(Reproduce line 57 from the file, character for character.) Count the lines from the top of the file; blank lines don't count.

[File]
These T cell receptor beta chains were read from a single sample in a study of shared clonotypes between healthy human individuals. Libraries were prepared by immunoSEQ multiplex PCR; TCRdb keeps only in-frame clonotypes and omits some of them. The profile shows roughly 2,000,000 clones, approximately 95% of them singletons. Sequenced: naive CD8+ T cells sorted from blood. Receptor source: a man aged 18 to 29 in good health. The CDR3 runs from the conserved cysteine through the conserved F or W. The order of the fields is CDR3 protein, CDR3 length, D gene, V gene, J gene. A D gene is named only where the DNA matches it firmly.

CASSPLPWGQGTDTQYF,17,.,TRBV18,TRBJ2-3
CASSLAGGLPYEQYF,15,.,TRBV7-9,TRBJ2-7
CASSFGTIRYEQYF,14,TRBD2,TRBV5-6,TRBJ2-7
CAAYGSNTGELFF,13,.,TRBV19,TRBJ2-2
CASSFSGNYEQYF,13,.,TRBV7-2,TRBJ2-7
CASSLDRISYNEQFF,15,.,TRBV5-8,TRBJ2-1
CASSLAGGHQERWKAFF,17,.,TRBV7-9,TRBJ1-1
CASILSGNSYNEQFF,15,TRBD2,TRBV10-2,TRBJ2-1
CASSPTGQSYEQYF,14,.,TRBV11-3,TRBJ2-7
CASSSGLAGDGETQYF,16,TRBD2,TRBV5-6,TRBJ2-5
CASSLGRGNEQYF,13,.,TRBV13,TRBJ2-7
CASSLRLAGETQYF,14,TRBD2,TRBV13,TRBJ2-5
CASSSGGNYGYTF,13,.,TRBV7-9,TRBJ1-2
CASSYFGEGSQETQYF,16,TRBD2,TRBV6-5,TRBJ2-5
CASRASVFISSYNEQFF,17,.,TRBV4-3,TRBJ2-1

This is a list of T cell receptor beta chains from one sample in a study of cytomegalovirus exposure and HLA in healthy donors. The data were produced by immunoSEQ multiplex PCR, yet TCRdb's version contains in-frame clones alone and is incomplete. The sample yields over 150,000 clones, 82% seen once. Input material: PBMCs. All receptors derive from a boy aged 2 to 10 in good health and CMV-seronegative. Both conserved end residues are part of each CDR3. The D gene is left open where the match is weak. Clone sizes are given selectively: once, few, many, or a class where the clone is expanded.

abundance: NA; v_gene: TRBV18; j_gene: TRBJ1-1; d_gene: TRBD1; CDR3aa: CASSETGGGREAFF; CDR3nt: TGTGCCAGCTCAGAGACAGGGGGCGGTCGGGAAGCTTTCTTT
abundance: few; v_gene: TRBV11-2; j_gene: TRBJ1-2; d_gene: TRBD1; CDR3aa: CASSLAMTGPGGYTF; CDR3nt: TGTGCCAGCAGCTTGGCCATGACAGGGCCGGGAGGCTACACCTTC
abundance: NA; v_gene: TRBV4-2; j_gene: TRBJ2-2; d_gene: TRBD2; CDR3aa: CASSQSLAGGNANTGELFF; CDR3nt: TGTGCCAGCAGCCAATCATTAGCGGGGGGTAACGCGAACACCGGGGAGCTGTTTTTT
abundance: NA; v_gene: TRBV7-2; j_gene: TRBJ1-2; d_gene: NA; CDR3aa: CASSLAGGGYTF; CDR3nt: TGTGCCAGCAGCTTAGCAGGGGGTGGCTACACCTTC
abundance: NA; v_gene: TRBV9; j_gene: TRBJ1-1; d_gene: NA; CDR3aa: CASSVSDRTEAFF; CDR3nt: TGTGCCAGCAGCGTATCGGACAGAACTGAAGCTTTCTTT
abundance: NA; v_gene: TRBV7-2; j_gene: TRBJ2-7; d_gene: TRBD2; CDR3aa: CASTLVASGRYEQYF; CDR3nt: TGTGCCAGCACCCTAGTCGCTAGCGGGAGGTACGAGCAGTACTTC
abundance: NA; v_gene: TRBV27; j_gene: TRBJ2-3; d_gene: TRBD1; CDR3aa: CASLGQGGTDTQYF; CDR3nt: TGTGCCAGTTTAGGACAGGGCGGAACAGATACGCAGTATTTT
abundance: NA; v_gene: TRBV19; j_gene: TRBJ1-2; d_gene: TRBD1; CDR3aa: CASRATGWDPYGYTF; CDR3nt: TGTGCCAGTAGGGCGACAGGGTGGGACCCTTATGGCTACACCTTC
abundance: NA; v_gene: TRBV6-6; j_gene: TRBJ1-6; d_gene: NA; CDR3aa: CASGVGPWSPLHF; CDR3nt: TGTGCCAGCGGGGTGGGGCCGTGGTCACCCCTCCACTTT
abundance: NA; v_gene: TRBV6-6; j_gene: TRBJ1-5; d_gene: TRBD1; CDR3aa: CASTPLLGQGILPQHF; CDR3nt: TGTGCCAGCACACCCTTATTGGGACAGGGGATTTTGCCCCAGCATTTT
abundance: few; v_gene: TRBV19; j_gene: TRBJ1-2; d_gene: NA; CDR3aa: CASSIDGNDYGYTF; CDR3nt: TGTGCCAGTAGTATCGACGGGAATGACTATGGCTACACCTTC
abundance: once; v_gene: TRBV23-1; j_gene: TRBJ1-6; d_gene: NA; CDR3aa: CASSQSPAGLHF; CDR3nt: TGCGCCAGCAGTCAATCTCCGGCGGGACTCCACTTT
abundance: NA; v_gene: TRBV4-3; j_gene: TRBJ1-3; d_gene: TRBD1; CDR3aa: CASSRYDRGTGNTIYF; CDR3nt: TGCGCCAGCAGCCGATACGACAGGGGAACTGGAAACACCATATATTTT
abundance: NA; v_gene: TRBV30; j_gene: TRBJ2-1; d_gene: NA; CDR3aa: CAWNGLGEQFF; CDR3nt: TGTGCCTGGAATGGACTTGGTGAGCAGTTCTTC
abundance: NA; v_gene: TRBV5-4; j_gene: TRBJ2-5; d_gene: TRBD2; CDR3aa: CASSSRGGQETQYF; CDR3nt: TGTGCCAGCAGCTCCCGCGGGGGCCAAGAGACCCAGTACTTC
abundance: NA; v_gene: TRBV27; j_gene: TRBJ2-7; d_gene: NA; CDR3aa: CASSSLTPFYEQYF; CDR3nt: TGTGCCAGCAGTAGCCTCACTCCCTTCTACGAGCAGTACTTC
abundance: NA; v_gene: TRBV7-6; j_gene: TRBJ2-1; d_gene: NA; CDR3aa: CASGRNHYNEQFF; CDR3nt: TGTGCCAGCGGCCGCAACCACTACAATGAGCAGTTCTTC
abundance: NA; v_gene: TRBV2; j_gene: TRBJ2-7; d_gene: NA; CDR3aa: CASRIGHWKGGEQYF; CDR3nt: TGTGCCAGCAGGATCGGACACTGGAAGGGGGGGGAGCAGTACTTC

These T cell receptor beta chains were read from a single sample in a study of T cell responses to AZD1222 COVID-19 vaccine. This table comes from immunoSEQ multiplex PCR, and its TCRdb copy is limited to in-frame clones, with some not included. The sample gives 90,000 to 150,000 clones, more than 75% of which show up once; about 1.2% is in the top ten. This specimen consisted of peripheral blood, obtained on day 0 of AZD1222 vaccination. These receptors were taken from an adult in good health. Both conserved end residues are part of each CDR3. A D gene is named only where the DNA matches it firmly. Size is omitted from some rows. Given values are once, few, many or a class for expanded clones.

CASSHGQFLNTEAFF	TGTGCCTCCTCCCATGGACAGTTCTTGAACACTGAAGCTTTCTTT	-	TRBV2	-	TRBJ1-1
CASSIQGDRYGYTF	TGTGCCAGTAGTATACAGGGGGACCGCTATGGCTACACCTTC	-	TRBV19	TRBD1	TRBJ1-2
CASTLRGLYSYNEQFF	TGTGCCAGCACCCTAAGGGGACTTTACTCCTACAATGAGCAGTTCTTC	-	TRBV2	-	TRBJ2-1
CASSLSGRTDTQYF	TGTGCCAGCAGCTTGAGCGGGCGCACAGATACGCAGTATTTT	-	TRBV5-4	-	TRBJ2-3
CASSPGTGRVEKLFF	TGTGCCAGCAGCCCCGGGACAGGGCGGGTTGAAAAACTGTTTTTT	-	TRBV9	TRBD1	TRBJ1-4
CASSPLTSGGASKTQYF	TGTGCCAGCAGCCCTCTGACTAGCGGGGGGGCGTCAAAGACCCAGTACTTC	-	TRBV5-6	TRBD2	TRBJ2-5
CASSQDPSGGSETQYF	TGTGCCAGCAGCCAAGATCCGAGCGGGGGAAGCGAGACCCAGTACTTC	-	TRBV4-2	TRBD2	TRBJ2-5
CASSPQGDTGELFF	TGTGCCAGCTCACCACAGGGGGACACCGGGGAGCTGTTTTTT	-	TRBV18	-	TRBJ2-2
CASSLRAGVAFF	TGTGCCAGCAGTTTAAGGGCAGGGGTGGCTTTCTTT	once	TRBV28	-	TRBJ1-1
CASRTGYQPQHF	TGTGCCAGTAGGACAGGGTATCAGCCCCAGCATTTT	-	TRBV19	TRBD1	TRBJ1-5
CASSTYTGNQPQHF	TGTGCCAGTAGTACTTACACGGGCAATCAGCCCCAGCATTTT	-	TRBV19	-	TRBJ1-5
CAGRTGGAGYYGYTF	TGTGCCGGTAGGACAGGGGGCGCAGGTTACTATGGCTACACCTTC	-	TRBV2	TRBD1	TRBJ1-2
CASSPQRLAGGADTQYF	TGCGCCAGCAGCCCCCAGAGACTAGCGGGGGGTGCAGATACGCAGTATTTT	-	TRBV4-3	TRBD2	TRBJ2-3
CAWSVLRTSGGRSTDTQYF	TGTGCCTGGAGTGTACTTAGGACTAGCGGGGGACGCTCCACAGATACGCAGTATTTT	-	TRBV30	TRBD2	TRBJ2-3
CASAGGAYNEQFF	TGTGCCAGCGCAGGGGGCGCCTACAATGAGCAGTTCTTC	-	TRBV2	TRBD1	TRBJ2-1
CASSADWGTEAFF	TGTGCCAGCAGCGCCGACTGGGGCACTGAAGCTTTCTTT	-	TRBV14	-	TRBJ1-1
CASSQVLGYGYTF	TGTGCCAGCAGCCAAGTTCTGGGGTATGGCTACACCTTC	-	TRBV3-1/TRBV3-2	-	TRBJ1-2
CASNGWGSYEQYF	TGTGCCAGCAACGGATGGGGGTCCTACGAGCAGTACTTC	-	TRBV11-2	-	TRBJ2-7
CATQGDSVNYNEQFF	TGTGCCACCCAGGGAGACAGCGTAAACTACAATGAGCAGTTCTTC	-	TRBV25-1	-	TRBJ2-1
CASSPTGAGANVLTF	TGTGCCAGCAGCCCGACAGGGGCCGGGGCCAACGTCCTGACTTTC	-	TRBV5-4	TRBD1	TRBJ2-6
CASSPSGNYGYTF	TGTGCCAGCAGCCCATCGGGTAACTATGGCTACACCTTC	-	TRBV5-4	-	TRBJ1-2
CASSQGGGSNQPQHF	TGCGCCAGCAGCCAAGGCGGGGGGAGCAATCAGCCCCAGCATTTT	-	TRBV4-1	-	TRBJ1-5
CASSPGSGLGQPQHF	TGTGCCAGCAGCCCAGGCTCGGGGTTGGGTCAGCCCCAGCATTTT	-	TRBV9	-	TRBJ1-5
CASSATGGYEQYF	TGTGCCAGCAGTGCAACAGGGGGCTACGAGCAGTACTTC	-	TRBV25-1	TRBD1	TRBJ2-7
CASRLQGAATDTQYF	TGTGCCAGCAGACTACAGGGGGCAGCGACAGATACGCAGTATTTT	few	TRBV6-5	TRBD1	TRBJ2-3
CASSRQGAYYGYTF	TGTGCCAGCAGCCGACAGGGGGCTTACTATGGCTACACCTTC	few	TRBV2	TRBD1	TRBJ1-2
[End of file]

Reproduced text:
CASSPSGNYGYTF	TGTGCCAGCAGCCCATCGGGTAACTATGGCTACACCTTC	-	TRBV5-4	-	TRBJ1-2